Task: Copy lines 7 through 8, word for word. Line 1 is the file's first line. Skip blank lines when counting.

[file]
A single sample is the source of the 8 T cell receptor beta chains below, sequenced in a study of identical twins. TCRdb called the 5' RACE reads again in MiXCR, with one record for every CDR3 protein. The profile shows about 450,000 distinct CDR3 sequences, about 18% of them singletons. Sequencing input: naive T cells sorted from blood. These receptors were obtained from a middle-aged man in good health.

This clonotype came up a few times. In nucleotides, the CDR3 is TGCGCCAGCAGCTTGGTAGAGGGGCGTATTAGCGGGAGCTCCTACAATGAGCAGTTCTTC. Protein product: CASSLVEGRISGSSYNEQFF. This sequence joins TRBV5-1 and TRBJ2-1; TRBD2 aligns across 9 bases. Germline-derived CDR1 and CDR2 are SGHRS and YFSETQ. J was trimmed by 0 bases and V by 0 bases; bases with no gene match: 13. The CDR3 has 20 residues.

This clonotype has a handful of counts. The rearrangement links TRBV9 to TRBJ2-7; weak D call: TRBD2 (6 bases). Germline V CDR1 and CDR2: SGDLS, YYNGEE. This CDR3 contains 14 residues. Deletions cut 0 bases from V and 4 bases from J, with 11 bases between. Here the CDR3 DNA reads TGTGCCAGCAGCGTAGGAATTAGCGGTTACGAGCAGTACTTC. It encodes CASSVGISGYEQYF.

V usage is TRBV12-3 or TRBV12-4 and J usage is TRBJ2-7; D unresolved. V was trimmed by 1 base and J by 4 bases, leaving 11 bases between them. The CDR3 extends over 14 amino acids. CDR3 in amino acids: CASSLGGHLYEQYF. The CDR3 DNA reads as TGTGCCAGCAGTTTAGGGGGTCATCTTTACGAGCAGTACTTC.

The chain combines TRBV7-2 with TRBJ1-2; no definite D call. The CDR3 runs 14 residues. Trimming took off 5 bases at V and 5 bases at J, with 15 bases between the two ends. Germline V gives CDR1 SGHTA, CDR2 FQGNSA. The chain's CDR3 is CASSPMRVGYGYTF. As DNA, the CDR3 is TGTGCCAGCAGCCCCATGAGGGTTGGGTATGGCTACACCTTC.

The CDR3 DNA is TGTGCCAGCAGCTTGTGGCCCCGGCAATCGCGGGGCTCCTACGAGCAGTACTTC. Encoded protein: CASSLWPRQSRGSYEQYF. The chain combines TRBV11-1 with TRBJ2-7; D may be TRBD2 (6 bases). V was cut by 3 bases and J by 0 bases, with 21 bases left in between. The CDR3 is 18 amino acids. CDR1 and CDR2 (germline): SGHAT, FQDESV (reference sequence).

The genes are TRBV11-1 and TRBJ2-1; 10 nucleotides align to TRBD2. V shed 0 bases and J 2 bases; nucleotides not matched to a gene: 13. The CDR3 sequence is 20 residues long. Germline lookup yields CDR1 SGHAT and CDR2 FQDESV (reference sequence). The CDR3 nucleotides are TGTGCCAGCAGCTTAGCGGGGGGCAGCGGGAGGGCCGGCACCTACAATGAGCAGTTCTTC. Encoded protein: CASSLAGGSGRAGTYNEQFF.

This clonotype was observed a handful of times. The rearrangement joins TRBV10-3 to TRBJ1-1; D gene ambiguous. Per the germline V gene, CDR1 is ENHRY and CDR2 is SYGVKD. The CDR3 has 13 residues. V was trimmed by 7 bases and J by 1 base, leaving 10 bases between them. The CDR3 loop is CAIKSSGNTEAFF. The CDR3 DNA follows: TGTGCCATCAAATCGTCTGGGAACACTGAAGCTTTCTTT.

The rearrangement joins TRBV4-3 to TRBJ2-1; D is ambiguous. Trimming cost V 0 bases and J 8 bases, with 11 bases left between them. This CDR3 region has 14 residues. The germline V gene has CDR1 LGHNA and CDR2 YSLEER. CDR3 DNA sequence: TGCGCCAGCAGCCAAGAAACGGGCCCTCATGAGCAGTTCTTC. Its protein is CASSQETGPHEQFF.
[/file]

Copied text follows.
The genes are TRBV11-1 and TRBJ2-1; 10 nucleotides align to TRBD2. V shed 0 bases and J 2 bases; nucleotides not matched to a gene: 13. The CDR3 sequence is 20 residues long. Germline lookup yields CDR1 SGHAT and CDR2 FQDESV (reference sequence). The CDR3 nucleotides are TGTGCCAGCAGCTTAGCGGGGGGCAGCGGGAGGGCCGGCACCTACAATGAGCAGTTCTTC. Encoded protein: CASSLAGGSGRAGTYNEQFF.

This clonotype was observed a handful of times. The rearrangement joins TRBV10-3 to TRBJ1-1; D gene ambiguous. Per the germline V gene, CDR1 is ENHRY and CDR2 is SYGVKD. The CDR3 has 13 residues. V was trimmed by 7 bases and J by 1 base, leaving 10 bases between them. The CDR3 loop is CAIKSSGNTEAFF. The CDR3 DNA follows: TGTGCCATCAAATCGTCTGGGAACACTGAAGCTTTCTTT.